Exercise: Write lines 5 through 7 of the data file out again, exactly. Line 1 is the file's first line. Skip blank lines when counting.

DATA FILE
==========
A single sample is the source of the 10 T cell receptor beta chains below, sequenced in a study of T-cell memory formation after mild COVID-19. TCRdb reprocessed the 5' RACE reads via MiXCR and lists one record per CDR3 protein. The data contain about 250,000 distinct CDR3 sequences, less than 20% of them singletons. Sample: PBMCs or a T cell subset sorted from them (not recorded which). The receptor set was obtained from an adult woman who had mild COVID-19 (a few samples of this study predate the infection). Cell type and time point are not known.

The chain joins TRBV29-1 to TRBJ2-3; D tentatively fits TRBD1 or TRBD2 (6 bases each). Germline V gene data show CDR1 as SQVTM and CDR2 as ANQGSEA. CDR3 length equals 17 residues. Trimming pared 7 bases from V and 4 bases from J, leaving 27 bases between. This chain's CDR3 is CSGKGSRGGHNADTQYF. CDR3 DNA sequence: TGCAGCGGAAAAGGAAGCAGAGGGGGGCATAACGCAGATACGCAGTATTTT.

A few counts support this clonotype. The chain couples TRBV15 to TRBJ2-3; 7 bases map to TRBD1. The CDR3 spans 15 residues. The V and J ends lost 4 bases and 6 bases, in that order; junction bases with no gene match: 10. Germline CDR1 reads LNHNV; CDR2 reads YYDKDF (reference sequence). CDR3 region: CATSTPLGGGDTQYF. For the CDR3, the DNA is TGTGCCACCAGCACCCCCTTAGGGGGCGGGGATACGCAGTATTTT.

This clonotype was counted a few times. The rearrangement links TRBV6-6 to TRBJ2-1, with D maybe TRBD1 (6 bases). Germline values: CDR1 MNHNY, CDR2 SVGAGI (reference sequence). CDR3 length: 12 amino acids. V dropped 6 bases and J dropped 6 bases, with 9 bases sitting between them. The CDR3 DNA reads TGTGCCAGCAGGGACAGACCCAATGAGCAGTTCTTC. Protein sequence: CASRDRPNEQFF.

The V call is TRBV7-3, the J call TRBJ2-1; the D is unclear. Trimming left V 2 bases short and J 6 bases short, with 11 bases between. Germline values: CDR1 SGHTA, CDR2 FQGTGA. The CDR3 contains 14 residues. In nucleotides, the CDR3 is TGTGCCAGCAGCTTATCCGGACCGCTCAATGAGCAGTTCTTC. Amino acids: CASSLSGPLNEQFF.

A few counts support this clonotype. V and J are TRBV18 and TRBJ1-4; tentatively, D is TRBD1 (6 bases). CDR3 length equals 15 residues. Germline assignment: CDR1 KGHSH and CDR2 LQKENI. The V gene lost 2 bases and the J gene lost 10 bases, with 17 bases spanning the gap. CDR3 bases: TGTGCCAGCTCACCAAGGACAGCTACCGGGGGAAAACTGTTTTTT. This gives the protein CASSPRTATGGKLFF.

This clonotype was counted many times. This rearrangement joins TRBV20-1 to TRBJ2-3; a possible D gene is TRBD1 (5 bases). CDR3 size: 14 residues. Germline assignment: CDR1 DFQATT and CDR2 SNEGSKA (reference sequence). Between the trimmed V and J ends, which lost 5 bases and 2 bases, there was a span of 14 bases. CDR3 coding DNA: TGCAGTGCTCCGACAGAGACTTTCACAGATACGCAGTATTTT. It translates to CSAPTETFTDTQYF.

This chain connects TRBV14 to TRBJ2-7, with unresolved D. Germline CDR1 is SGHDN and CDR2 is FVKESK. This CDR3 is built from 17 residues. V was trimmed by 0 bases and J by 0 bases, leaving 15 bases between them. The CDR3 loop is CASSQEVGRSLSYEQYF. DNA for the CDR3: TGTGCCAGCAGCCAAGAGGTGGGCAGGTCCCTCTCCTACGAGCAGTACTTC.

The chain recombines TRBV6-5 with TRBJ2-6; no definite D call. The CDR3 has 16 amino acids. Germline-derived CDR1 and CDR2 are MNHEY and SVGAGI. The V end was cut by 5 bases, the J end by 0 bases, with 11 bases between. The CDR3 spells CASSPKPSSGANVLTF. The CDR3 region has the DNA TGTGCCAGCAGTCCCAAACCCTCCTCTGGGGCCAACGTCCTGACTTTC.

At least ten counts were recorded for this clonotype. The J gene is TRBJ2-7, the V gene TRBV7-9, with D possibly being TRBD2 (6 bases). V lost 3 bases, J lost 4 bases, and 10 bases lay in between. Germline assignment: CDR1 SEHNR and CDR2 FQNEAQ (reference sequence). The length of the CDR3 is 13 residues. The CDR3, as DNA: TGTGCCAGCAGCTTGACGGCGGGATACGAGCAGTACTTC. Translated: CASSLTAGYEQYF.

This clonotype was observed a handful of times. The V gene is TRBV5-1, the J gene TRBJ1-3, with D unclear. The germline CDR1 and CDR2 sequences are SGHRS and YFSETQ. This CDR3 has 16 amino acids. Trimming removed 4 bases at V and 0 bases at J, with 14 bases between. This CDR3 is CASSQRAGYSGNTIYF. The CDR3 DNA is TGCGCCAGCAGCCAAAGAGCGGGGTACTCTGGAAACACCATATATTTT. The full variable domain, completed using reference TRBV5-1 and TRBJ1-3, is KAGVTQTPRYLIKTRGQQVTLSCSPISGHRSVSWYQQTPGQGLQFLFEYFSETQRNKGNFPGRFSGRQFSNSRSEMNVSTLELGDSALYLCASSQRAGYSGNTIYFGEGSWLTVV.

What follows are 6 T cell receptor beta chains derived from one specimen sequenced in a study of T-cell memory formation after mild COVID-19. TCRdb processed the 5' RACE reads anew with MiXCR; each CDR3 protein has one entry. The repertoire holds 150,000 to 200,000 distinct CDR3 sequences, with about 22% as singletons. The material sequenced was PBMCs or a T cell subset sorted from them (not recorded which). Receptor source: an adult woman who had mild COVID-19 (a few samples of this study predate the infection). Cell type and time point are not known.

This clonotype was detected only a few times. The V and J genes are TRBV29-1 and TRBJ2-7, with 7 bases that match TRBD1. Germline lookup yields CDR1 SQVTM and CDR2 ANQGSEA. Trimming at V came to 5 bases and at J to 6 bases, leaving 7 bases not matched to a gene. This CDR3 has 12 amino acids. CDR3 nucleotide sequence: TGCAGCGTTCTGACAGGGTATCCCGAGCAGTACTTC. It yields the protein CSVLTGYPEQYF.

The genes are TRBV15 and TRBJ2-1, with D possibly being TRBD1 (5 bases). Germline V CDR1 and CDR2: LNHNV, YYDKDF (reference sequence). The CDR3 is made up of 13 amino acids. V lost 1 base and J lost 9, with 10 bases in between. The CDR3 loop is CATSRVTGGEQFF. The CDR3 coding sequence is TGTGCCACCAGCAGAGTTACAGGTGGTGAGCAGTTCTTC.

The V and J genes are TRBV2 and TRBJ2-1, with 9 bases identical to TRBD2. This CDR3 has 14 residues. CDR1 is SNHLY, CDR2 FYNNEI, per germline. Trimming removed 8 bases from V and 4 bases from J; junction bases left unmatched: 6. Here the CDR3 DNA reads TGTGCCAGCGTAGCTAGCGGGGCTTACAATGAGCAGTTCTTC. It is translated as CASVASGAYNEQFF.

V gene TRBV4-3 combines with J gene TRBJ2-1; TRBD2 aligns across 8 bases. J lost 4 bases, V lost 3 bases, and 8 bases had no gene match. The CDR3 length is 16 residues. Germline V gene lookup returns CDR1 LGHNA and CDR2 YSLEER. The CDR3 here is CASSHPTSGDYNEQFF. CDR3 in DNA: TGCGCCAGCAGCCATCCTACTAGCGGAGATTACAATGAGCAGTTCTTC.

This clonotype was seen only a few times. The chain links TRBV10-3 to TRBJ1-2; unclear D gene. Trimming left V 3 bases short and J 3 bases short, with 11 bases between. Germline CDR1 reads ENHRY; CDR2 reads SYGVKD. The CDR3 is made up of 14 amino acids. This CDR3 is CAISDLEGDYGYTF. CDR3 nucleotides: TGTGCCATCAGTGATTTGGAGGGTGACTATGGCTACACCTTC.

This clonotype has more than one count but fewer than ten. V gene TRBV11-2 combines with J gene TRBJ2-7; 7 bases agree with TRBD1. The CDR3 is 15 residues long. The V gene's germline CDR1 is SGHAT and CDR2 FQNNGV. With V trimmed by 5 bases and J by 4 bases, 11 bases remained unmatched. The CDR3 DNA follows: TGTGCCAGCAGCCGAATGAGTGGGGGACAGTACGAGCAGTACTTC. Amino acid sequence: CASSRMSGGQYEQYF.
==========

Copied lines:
The V call is TRBV7-3, the J call TRBJ2-1; the D is unclear. Trimming left V 2 bases short and J 6 bases short, with 11 bases between. Germline values: CDR1 SGHTA, CDR2 FQGTGA. The CDR3 contains 14 residues. In nucleotides, the CDR3 is TGTGCCAGCAGCTTATCCGGACCGCTCAATGAGCAGTTCTTC. Amino acids: CASSLSGPLNEQFF.

A few counts support this clonotype. V and J are TRBV18 and TRBJ1-4; tentatively, D is TRBD1 (6 bases). CDR3 length equals 15 residues. Germline assignment: CDR1 KGHSH and CDR2 LQKENI. The V gene lost 2 bases and the J gene lost 10 bases, with 17 bases spanning the gap. CDR3 bases: TGTGCCAGCTCACCAAGGACAGCTACCGGGGGAAAACTGTTTTTT. This gives the protein CASSPRTATGGKLFF.

This clonotype was counted many times. This rearrangement joins TRBV20-1 to TRBJ2-3; a possible D gene is TRBD1 (5 bases). CDR3 size: 14 residues. Germline assignment: CDR1 DFQATT and CDR2 SNEGSKA (reference sequence). Between the trimmed V and J ends, which lost 5 bases and 2 bases, there was a span of 14 bases. CDR3 coding DNA: TGCAGTGCTCCGACAGAGACTTTCACAGATACGCAGTATTTT. It translates to CSAPTETFTDTQYF.